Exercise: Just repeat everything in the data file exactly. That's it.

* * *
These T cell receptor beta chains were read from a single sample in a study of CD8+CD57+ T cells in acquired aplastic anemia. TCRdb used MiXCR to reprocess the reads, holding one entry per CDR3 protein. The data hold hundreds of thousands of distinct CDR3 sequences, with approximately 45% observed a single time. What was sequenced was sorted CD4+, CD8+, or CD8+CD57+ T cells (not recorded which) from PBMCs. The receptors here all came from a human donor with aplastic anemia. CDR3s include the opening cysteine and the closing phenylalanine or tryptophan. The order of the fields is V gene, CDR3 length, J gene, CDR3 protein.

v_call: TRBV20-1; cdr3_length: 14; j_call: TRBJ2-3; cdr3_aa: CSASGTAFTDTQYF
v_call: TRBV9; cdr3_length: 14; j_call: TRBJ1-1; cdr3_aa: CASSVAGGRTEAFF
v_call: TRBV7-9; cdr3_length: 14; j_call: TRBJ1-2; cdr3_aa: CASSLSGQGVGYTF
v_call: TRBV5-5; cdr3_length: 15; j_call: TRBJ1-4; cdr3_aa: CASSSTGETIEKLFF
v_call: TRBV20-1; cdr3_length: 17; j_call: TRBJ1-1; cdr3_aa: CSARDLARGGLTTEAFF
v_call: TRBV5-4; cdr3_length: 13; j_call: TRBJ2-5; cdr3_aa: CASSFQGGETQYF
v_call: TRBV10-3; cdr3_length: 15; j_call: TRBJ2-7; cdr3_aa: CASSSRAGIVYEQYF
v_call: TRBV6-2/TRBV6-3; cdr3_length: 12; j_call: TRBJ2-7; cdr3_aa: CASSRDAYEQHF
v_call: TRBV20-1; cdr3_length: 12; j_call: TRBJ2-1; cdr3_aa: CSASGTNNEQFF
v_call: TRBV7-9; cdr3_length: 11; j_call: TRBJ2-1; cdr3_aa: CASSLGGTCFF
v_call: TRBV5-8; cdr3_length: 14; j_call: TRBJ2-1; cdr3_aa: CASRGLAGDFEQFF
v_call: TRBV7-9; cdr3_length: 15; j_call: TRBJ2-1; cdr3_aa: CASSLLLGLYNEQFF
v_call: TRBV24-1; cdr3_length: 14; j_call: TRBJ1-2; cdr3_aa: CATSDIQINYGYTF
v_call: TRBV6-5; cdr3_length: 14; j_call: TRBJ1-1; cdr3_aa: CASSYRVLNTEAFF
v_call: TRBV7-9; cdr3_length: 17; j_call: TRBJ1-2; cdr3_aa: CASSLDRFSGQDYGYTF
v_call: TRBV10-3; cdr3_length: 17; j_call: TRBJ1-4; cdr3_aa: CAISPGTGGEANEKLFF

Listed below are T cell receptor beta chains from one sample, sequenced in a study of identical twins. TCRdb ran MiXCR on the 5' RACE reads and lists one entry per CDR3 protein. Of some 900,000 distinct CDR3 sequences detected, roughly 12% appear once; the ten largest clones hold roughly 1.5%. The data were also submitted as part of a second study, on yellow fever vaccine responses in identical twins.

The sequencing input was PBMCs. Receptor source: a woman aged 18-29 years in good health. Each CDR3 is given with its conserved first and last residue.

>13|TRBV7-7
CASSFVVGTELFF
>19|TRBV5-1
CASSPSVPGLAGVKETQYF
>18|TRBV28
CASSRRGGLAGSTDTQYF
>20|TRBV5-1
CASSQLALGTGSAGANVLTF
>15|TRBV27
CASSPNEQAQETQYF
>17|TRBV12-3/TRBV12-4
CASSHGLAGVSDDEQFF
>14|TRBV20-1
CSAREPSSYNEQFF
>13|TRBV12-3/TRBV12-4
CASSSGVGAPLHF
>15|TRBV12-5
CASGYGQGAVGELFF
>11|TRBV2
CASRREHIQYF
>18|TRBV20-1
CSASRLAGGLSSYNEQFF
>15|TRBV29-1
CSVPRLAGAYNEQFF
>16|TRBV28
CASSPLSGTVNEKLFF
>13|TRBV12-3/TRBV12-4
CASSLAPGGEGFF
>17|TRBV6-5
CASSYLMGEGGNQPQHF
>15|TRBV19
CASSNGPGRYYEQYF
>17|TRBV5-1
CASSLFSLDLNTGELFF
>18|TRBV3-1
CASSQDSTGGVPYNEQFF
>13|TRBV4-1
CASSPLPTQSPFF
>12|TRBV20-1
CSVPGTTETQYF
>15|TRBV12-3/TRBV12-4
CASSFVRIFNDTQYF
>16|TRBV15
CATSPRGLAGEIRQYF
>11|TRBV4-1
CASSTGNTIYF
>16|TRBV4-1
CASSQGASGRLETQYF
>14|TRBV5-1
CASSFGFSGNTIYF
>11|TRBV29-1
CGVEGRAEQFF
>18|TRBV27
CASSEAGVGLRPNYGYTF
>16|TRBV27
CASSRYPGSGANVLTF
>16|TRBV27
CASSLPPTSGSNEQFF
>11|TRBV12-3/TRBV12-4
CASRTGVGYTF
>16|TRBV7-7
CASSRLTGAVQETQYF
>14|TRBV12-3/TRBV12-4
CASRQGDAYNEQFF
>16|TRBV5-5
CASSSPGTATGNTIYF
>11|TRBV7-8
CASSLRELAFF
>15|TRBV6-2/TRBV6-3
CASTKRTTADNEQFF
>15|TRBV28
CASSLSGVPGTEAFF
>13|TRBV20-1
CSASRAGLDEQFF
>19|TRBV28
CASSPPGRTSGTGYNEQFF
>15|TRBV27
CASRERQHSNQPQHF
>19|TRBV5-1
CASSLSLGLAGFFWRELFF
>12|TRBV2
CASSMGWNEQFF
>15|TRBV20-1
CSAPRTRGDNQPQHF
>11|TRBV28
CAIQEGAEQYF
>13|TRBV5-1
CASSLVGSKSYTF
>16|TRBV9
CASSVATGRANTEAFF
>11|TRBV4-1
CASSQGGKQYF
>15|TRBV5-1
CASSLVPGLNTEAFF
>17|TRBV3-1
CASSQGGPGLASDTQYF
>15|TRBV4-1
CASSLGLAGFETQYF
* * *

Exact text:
These T cell receptor beta chains were read from a single sample in a study of CD8+CD57+ T cells in acquired aplastic anemia. TCRdb used MiXCR to reprocess the reads, holding one entry per CDR3 protein. The data hold hundreds of thousands of distinct CDR3 sequences, with approximately 45% observed a single time. What was sequenced was sorted CD4+, CD8+, or CD8+CD57+ T cells (not recorded which) from PBMCs. The receptors here all came from a human donor with aplastic anemia. CDR3s include the opening cysteine and the closing phenylalanine or tryptophan. The order of the fields is V gene, CDR3 length, J gene, CDR3 protein.

v_call: TRBV20-1; cdr3_length: 14; j_call: TRBJ2-3; cdr3_aa: CSASGTAFTDTQYF
v_call: TRBV9; cdr3_length: 14; j_call: TRBJ1-1; cdr3_aa: CASSVAGGRTEAFF
v_call: TRBV7-9; cdr3_length: 14; j_call: TRBJ1-2; cdr3_aa: CASSLSGQGVGYTF
v_call: TRBV5-5; cdr3_length: 15; j_call: TRBJ1-4; cdr3_aa: CASSSTGETIEKLFF
v_call: TRBV20-1; cdr3_length: 17; j_call: TRBJ1-1; cdr3_aa: CSARDLARGGLTTEAFF
v_call: TRBV5-4; cdr3_length: 13; j_call: TRBJ2-5; cdr3_aa: CASSFQGGETQYF
v_call: TRBV10-3; cdr3_length: 15; j_call: TRBJ2-7; cdr3_aa: CASSSRAGIVYEQYF
v_call: TRBV6-2/TRBV6-3; cdr3_length: 12; j_call: TRBJ2-7; cdr3_aa: CASSRDAYEQHF
v_call: TRBV20-1; cdr3_length: 12; j_call: TRBJ2-1; cdr3_aa: CSASGTNNEQFF
v_call: TRBV7-9; cdr3_length: 11; j_call: TRBJ2-1; cdr3_aa: CASSLGGTCFF
v_call: TRBV5-8; cdr3_length: 14; j_call: TRBJ2-1; cdr3_aa: CASRGLAGDFEQFF
v_call: TRBV7-9; cdr3_length: 15; j_call: TRBJ2-1; cdr3_aa: CASSLLLGLYNEQFF
v_call: TRBV24-1; cdr3_length: 14; j_call: TRBJ1-2; cdr3_aa: CATSDIQINYGYTF
v_call: TRBV6-5; cdr3_length: 14; j_call: TRBJ1-1; cdr3_aa: CASSYRVLNTEAFF
v_call: TRBV7-9; cdr3_length: 17; j_call: TRBJ1-2; cdr3_aa: CASSLDRFSGQDYGYTF
v_call: TRBV10-3; cdr3_length: 17; j_call: TRBJ1-4; cdr3_aa: CAISPGTGGEANEKLFF

Listed below are T cell receptor beta chains from one sample, sequenced in a study of identical twins. TCRdb ran MiXCR on the 5' RACE reads and lists one entry per CDR3 protein. Of some 900,000 distinct CDR3 sequences detected, roughly 12% appear once; the ten largest clones hold roughly 1.5%. The data were also submitted as part of a second study, on yellow fever vaccine responses in identical twins.

The sequencing input was PBMCs. Receptor source: a woman aged 18-29 years in good health. Each CDR3 is given with its conserved first and last residue.

>13|TRBV7-7
CASSFVVGTELFF
>19|TRBV5-1
CASSPSVPGLAGVKETQYF
>18|TRBV28
CASSRRGGLAGSTDTQYF
>20|TRBV5-1
CASSQLALGTGSAGANVLTF
>15|TRBV27
CASSPNEQAQETQYF
>17|TRBV12-3/TRBV12-4
CASSHGLAGVSDDEQFF
>14|TRBV20-1
CSAREPSSYNEQFF
>13|TRBV12-3/TRBV12-4
CASSSGVGAPLHF
>15|TRBV12-5
CASGYGQGAVGELFF
>11|TRBV2
CASRREHIQYF
>18|TRBV20-1
CSASRLAGGLSSYNEQFF
>15|TRBV29-1
CSVPRLAGAYNEQFF
>16|TRBV28
CASSPLSGTVNEKLFF
>13|TRBV12-3/TRBV12-4
CASSLAPGGEGFF
>17|TRBV6-5
CASSYLMGEGGNQPQHF
>15|TRBV19
CASSNGPGRYYEQYF
>17|TRBV5-1
CASSLFSLDLNTGELFF
>18|TRBV3-1
CASSQDSTGGVPYNEQFF
>13|TRBV4-1
CASSPLPTQSPFF
>12|TRBV20-1
CSVPGTTETQYF
>15|TRBV12-3/TRBV12-4
CASSFVRIFNDTQYF
>16|TRBV15
CATSPRGLAGEIRQYF
>11|TRBV4-1
CASSTGNTIYF
>16|TRBV4-1
CASSQGASGRLETQYF
>14|TRBV5-1
CASSFGFSGNTIYF
>11|TRBV29-1
CGVEGRAEQFF
>18|TRBV27
CASSEAGVGLRPNYGYTF
>16|TRBV27
CASSRYPGSGANVLTF
>16|TRBV27
CASSLPPTSGSNEQFF
>11|TRBV12-3/TRBV12-4
CASRTGVGYTF
>16|TRBV7-7
CASSRLTGAVQETQYF
>14|TRBV12-3/TRBV12-4
CASRQGDAYNEQFF
>16|TRBV5-5
CASSSPGTATGNTIYF
>11|TRBV7-8
CASSLRELAFF
>15|TRBV6-2/TRBV6-3
CASTKRTTADNEQFF
>15|TRBV28
CASSLSGVPGTEAFF
>13|TRBV20-1
CSASRAGLDEQFF
>19|TRBV28
CASSPPGRTSGTGYNEQFF
>15|TRBV27
CASRERQHSNQPQHF
>19|TRBV5-1
CASSLSLGLAGFFWRELFF
>12|TRBV2
CASSMGWNEQFF
>15|TRBV20-1
CSAPRTRGDNQPQHF
>11|TRBV28
CAIQEGAEQYF
>13|TRBV5-1
CASSLVGSKSYTF
>16|TRBV9
CASSVATGRANTEAFF
>11|TRBV4-1
CASSQGGKQYF
>15|TRBV5-1
CASSLVPGLNTEAFF
>17|TRBV3-1
CASSQGGPGLASDTQYF
>15|TRBV4-1
CASSLGLAGFETQYF